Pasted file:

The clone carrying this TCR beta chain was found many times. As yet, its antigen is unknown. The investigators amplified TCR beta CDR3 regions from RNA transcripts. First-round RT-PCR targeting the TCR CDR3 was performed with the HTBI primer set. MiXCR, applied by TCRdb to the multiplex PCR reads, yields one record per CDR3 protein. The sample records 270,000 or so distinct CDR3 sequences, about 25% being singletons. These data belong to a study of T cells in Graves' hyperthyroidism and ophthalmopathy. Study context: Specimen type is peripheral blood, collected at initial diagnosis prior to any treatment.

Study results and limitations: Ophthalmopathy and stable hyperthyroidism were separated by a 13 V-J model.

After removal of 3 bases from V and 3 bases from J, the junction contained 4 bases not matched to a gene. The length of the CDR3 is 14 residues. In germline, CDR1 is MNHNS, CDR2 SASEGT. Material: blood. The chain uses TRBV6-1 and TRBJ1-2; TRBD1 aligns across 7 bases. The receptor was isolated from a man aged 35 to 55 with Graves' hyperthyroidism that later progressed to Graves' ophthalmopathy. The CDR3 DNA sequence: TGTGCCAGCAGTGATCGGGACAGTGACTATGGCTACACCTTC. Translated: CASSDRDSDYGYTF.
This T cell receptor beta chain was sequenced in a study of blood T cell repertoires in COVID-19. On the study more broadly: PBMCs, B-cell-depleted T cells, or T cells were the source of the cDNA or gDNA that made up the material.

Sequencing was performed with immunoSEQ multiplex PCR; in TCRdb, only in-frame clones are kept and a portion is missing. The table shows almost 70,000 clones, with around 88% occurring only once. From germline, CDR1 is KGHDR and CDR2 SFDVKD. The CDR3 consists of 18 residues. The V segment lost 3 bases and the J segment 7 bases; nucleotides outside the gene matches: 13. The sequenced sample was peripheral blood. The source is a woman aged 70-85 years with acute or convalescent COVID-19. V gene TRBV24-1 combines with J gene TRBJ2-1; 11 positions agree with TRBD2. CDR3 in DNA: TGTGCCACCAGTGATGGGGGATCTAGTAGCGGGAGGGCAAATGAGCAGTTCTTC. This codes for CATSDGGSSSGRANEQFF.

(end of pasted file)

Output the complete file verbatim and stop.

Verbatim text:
The clone carrying this TCR beta chain was found many times. As yet, its antigen is unknown. The investigators amplified TCR beta CDR3 regions from RNA transcripts. First-round RT-PCR targeting the TCR CDR3 was performed with the HTBI primer set. MiXCR, applied by TCRdb to the multiplex PCR reads, yields one record per CDR3 protein. The sample records 270,000 or so distinct CDR3 sequences, about 25% being singletons. These data belong to a study of T cells in Graves' hyperthyroidism and ophthalmopathy. Study context: Specimen type is peripheral blood, collected at initial diagnosis prior to any treatment.

Study results and limitations: Ophthalmopathy and stable hyperthyroidism were separated by a 13 V-J model.

After removal of 3 bases from V and 3 bases from J, the junction contained 4 bases not matched to a gene. The length of the CDR3 is 14 residues. In germline, CDR1 is MNHNS, CDR2 SASEGT. Material: blood. The chain uses TRBV6-1 and TRBJ1-2; TRBD1 aligns across 7 bases. The receptor was isolated from a man aged 35 to 55 with Graves' hyperthyroidism that later progressed to Graves' ophthalmopathy. The CDR3 DNA sequence: TGTGCCAGCAGTGATCGGGACAGTGACTATGGCTACACCTTC. Translated: CASSDRDSDYGYTF.
This T cell receptor beta chain was sequenced in a study of blood T cell repertoires in COVID-19. On the study more broadly: PBMCs, B-cell-depleted T cells, or T cells were the source of the cDNA or gDNA that made up the material.

Sequencing was performed with immunoSEQ multiplex PCR; in TCRdb, only in-frame clones are kept and a portion is missing. The table shows almost 70,000 clones, with around 88% occurring only once. From germline, CDR1 is KGHDR and CDR2 SFDVKD. The CDR3 consists of 18 residues. The V segment lost 3 bases and the J segment 7 bases; nucleotides outside the gene matches: 13. The sequenced sample was peripheral blood. The source is a woman aged 70-85 years with acute or convalescent COVID-19. V gene TRBV24-1 combines with J gene TRBJ2-1; 11 positions agree with TRBD2. CDR3 in DNA: TGTGCCACCAGTGATGGGGGATCTAGTAGCGGGAGGGCAAATGAGCAGTTCTTC. This codes for CATSDGGSSSGRANEQFF.